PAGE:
We love the Raspberry Pi for its practical uses but it's always refreshing to see it adapted into works of art. Today, we’ve got a beautiful project put together by maker and developer Karl Mose. Using our favorite SBC, he’s created a digital picture frame that features unique automated fractal artwork.
The project consists of a wooden picture frame with a white bezel surrounding a display panel. Mose opted to use an eInk panel for the screen which has a few benefits including its low power usage as well as the fact that the last image to display on the screen will stay if the power is cut or lost.
This is more of a digital picture frame than a video project. The Raspberry Pi is responsible for generating the fractal artwork which can take well over an hour. This image then has to be formatted so it can be displayed with a black and white color scheme on the e-Ink screen. These images are programmed to change once every couple of hours. The Pi is otherwise idle until its time to generate and display another image.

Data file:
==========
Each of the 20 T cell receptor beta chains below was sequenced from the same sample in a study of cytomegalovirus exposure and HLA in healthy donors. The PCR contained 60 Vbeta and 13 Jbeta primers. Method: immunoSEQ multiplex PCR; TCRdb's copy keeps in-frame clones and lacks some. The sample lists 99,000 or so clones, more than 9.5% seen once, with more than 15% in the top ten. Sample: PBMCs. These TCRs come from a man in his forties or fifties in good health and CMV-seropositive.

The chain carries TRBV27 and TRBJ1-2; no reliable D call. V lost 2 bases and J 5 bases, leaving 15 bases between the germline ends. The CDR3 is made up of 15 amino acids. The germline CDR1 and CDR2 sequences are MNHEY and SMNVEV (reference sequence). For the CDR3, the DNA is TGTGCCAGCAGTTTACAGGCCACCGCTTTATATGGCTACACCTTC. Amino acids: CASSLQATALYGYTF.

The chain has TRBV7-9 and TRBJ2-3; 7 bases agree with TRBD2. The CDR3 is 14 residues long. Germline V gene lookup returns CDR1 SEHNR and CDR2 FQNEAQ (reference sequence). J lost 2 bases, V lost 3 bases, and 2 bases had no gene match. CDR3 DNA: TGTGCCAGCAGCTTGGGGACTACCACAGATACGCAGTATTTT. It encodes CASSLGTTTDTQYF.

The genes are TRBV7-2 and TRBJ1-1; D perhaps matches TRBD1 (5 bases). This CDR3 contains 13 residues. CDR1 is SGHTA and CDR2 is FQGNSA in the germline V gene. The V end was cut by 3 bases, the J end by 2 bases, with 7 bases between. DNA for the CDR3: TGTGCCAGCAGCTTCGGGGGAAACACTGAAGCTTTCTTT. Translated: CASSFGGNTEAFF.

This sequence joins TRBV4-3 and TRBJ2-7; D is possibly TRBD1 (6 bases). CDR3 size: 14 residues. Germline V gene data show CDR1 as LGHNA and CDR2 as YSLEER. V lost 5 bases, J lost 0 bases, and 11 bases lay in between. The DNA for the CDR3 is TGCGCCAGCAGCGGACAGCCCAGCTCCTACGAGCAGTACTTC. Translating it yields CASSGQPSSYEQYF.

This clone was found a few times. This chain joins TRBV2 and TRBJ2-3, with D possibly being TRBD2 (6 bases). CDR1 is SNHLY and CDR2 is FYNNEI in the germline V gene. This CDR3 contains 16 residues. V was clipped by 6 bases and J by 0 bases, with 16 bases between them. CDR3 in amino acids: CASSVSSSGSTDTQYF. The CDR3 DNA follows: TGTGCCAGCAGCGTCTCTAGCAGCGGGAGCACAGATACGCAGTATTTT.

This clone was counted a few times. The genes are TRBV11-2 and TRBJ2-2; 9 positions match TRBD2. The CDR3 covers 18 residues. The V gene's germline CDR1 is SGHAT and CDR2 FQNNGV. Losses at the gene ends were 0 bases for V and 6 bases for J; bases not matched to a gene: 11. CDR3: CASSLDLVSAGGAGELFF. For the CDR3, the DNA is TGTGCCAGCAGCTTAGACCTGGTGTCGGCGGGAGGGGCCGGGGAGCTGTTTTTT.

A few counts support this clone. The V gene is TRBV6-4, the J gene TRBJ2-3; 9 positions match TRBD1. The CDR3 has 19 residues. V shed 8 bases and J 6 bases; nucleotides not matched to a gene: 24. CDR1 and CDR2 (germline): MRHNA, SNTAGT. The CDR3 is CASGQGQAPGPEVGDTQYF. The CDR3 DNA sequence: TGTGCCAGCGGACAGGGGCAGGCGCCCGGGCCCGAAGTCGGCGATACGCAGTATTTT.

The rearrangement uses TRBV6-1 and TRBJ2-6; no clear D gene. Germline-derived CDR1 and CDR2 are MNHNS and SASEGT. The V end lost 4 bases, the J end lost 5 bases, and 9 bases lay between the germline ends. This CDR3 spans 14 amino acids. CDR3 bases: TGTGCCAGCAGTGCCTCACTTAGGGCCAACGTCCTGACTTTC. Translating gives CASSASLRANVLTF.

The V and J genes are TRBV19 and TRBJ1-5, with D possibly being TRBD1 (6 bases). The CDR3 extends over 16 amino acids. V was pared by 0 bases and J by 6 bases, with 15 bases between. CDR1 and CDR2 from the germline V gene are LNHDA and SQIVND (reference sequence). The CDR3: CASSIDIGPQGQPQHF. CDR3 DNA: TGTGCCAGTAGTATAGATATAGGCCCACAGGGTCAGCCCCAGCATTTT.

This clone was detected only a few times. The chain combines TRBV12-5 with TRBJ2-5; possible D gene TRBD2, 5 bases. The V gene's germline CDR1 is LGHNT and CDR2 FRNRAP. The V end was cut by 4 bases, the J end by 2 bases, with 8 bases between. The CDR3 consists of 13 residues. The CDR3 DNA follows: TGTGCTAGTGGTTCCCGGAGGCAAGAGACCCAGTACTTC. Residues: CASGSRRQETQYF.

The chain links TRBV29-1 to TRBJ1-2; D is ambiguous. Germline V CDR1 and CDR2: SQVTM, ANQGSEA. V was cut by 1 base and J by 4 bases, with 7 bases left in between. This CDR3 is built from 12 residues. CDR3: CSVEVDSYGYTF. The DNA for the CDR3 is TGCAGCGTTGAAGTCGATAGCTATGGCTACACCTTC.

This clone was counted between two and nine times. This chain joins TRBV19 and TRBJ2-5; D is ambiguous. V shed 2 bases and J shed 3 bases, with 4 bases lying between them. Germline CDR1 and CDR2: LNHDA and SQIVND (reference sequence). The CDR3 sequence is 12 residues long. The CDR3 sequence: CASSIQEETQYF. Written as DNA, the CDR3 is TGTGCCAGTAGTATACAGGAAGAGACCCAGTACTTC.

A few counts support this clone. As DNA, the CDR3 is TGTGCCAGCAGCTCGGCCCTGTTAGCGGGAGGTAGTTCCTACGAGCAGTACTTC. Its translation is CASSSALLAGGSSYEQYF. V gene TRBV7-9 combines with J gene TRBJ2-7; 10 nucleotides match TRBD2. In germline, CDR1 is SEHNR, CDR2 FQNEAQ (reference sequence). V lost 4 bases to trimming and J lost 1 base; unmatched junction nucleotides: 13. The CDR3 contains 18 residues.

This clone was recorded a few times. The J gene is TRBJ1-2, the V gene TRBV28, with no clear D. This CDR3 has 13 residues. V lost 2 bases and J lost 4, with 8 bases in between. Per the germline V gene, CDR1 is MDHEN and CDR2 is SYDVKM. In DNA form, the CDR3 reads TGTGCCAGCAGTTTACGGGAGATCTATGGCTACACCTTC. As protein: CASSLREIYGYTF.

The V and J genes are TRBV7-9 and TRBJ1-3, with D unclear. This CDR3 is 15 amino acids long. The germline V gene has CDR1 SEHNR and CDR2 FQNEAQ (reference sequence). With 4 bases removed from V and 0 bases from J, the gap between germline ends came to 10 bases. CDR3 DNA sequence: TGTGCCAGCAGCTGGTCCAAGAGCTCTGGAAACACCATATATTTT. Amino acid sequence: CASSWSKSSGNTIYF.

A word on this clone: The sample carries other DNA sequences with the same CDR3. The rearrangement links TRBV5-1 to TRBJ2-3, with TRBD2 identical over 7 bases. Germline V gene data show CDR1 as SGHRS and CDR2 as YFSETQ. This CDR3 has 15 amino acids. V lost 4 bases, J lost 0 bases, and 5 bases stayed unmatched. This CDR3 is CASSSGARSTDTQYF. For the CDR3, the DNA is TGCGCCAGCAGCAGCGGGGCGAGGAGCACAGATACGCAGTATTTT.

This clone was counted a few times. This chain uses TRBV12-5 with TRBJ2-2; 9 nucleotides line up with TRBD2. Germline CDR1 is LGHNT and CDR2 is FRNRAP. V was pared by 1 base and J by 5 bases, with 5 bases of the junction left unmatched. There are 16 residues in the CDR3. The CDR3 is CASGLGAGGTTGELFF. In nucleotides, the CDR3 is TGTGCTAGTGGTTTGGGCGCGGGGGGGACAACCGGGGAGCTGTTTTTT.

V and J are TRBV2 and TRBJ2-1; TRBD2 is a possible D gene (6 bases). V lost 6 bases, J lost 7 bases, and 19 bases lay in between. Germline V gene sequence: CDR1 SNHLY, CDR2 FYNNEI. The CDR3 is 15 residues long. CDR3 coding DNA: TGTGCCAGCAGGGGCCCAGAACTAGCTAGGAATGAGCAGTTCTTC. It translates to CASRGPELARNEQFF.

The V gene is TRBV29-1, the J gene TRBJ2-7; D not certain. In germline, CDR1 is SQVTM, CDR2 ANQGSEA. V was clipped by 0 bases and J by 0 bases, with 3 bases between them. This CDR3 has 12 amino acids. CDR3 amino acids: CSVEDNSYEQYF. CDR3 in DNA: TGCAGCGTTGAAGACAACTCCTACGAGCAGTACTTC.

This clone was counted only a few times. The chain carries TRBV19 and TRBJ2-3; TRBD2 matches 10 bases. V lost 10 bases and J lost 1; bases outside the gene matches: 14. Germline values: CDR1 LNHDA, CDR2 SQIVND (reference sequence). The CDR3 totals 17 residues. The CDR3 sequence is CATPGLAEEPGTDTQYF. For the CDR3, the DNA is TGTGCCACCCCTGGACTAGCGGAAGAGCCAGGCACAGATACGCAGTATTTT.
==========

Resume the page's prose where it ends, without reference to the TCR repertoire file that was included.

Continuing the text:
For this project, Mose is using a Raspberry Pi Zero but there’s no reason you couldn’t use something else like a Pi 3B, 4 or 5. A newer Pi would take less time to generate the fractal artwork. However, there are benefits to using a model of Pi Zero because of its form factor and low power consumption. The Pi is connected to a 7.5-inch Waveshare screen with a resolution of 800 x 480px.
The program driving the digital fractal art frame was created by Mose from scratch. Mose was kind enough to make the project open source, so you can explore the code that makes it all happen over at GitHub. There you’ll find a few extra details and some Python files. You can also check the project’s GitHub page for updates in the future.
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Ash Hill is a Freelance News and Features Writer at Tom's Hardware US. She manages the Pi projects of the month and much of our daily Raspberry Pi reporting.
Very cool. I love fractal art! I saw it live for the first time back in the Amiga days. The only thing I don't like about this one is the black and white display. Fractals look much cooler in color. The people that are doing such fun things with the Pi absolutely Rock!Reply
With an E ink display like that you are limited to black and white, unless you get a newer one that supports one other colour too, but their screen clearing time is 20-30 seconds, not just 1 or 2. You could just use a normal colour screen, but it would use power the whole time it is on.Sluggotg said:Very cool. I love fractal art! I saw it live for the first time back in the Amiga days. The only thing I don't like about this one is the black and white display. Fractals look much cooler in color. The people that are doing such fun things with the Pi absolutely Rock!